Study Revises Expectations of Data Center Construction Outlays

March 25, 2011
Electrical manufacturers have been fighting hard for their share of the market for construction of new data centers

Electrical manufacturers have been fighting hard for their share of the market for construction of new data centers. A new study may change their expectations of that market. Efficiency advances in the design of data centers will flatten the growth curve in spending on data center construction over the next five years, but long-term growth looks pretty robust, according to a whitepaper released last week by engineers at Microsoft Corp., Redmond, Wash.

The study, titled “Projecting Annual New Datacenter Construction Market Size,” was produced by Christian Belady, Microsoft’s general manager - datacenter advanced development, who begins with a discussion of whether Jevon’s Paradox — the idea that technologies improving efficiency also increase the rate of consumption of the conserved resource — can explain the explosive growth in online services and the attendant demand for new data centers full of computer servers.

Belady finds that, “The past year has brought us significant changes in the cost per megawatt (MW) of capacity as a result of broader adoption of airside economization and advances in software resiliency.” Where today construction of a new data center costs on average $15 million per MW, new designs are emerging that are as low as $6 million per MW. Belady sets out to estimate the growth of the data center market in light of that change.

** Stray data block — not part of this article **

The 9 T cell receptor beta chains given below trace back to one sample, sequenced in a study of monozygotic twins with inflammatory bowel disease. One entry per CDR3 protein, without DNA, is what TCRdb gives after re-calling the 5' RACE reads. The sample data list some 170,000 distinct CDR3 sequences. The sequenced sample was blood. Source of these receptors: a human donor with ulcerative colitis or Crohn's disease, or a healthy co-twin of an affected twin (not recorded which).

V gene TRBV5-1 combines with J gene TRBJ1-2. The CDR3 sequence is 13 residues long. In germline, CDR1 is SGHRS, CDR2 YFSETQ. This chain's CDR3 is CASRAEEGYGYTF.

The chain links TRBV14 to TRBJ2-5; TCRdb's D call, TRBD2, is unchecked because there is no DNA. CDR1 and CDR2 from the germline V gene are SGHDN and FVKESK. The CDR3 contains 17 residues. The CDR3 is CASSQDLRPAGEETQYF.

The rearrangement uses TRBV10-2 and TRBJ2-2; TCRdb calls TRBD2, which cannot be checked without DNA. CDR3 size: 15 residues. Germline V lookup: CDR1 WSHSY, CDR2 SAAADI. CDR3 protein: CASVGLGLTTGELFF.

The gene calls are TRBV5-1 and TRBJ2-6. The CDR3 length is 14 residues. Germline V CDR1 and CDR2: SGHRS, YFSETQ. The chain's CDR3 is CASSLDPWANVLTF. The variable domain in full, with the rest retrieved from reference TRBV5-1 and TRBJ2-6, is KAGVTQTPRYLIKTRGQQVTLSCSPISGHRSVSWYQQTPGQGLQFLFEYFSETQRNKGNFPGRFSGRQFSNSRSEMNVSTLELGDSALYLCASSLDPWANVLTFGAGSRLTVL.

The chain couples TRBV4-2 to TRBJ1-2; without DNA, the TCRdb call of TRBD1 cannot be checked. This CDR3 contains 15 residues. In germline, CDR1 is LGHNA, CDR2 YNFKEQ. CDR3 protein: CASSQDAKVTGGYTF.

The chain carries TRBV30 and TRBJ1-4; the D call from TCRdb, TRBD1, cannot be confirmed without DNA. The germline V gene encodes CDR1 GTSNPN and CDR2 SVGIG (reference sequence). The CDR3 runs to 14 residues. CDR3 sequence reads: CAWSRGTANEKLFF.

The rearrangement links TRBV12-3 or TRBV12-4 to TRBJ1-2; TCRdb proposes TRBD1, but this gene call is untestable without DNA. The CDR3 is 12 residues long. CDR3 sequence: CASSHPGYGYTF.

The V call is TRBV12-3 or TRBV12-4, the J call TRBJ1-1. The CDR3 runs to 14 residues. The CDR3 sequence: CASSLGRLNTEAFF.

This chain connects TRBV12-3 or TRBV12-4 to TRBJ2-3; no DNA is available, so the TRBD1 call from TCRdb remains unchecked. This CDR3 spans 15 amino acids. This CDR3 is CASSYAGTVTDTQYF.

The study points out several factors that could limit the growth of data center construction, including uncertainty about the economy, the costs of energy, construction and labor and the impact of carbon regulations. Setting those unpredictable factors aside, he concentrates on improvements in the efficiency of data-center designs.

“There is a force that is effecting the annual growth in data center construction that is a bit more tangible: the shift from highly redundant and well-controlled data centers to lower cost, highly-efficient cloud data center designs. These designs leverage their scale and application redundancy, as opposed to hardware redundancy, to drive down cost. In addition, these designs use aggressive economizations that employ either liquid or air to help drive down cost and substantially improve efficiency. These data centers today are characterized by costs on the order of $6 million per MW and will continue to go lower in the future,” Belady writes.

The transition to those more efficient technologies will flatten the growth curve for investment in data center infrastructure over the next five years before it resumes its upward trajectory, Belady writes. He uses these changed expectations to redraw growth curves for the data center market, revising estimates for construction in 2020 from over $200 billion worldwide (projected using the prevailing $15 million/MW average) to about $78 billion. Estimates for U.S. data center construction in 2020 are similarly revised down to about $18 billion from about $50 billion.